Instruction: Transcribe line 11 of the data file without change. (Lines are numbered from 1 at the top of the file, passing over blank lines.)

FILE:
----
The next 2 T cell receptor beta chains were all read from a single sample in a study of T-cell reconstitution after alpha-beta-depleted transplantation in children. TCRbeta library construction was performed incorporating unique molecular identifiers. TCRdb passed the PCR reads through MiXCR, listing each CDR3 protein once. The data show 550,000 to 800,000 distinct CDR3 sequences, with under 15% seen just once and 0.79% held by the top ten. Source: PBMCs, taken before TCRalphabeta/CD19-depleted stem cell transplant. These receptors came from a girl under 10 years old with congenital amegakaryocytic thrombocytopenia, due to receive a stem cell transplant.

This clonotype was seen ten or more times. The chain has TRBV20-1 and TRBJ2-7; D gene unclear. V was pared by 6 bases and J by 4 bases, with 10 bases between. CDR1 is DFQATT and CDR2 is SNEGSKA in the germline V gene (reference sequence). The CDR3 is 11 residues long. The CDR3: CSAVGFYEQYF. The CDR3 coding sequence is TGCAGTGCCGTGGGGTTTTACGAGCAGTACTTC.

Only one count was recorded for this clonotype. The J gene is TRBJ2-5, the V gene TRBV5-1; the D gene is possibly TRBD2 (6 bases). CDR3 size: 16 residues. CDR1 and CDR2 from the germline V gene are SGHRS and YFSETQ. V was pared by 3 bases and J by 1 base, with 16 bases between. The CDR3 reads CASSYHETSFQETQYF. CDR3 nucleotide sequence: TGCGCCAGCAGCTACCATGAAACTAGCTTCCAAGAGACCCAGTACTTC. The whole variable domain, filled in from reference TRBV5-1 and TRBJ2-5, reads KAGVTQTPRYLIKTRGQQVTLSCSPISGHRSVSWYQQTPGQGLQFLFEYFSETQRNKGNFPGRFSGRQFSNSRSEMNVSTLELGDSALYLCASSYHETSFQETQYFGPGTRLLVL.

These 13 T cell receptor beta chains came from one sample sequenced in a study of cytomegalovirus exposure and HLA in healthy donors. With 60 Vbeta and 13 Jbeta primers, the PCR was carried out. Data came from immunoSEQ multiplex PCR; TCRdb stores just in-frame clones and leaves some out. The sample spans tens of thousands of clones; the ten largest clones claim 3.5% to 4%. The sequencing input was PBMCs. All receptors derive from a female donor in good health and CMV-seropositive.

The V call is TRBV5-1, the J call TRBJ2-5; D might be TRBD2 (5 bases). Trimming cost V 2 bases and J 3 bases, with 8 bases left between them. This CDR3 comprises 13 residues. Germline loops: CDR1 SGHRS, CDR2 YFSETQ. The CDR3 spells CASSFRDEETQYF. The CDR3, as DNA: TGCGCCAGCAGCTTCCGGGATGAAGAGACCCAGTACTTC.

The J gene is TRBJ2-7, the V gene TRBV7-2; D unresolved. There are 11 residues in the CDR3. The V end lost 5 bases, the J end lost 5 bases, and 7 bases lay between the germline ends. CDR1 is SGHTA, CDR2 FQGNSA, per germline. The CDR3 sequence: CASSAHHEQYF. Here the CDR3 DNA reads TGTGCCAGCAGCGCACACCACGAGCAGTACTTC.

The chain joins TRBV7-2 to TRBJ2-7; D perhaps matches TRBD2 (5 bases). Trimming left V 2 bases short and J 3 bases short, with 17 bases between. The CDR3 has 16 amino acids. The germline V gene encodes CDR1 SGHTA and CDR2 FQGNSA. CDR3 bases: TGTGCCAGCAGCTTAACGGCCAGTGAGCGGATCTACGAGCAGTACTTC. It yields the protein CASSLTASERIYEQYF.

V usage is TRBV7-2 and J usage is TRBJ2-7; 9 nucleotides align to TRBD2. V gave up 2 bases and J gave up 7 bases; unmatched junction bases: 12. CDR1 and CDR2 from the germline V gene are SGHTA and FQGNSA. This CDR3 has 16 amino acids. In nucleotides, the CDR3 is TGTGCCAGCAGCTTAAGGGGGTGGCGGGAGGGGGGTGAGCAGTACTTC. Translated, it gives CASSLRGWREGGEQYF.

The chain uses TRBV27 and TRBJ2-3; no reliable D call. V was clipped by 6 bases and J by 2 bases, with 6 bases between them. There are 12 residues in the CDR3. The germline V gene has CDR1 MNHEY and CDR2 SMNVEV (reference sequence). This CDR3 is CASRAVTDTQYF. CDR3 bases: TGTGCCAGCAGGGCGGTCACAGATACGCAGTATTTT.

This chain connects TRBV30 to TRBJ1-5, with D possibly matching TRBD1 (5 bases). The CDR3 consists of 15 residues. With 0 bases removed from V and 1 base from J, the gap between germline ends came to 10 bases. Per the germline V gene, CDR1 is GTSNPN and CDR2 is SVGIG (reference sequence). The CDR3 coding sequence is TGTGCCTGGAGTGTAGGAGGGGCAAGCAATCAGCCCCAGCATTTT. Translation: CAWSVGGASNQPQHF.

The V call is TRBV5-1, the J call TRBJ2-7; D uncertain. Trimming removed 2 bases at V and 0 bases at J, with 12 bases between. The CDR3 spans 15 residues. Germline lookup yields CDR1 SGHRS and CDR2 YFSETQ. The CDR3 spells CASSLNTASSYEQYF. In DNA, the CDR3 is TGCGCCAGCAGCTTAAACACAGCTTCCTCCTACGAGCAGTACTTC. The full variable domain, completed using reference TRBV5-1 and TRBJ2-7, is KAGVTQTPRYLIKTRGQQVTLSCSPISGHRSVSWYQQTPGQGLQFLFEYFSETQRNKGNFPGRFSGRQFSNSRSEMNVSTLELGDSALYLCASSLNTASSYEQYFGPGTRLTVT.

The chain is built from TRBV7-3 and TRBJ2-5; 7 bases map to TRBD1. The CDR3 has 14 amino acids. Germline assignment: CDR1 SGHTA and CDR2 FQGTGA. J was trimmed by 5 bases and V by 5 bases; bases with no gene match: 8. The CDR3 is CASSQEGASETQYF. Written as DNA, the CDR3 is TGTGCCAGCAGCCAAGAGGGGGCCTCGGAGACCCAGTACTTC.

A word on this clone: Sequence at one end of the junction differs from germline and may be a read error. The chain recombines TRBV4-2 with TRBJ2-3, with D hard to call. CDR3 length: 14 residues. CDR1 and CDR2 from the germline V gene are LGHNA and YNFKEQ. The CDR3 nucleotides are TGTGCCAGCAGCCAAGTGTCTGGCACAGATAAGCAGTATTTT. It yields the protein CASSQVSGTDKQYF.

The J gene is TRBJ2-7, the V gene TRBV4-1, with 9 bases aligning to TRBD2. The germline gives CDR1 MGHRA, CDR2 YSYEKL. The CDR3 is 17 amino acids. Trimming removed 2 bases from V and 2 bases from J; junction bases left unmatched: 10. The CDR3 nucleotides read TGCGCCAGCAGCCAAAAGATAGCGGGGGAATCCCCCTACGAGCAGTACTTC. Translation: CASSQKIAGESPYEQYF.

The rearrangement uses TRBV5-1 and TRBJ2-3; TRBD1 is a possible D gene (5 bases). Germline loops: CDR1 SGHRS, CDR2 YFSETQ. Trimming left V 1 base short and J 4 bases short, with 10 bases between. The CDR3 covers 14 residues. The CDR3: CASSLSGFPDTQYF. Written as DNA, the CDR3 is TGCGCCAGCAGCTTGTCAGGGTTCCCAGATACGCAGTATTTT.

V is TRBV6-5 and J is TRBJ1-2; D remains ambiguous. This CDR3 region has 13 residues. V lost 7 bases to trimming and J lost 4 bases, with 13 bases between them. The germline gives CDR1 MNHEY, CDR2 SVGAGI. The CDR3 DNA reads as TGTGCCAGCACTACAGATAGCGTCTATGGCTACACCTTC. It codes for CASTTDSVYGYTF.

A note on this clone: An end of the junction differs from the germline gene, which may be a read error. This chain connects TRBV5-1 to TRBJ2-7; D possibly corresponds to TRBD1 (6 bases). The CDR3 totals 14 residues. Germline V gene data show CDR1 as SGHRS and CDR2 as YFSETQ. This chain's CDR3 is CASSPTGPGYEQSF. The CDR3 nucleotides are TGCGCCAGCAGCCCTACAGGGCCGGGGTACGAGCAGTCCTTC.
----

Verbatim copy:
The V call is TRBV5-1, the J call TRBJ2-7; D uncertain. Trimming removed 2 bases at V and 0 bases at J, with 12 bases between. The CDR3 spans 15 residues. Germline lookup yields CDR1 SGHRS and CDR2 YFSETQ. The CDR3 spells CASSLNTASSYEQYF. In DNA, the CDR3 is TGCGCCAGCAGCTTAAACACAGCTTCCTCCTACGAGCAGTACTTC. The full variable domain, completed using reference TRBV5-1 and TRBJ2-7, is KAGVTQTPRYLIKTRGQQVTLSCSPISGHRSVSWYQQTPGQGLQFLFEYFSETQRNKGNFPGRFSGRQFSNSRSEMNVSTLELGDSALYLCASSLNTASSYEQYFGPGTRLTVT.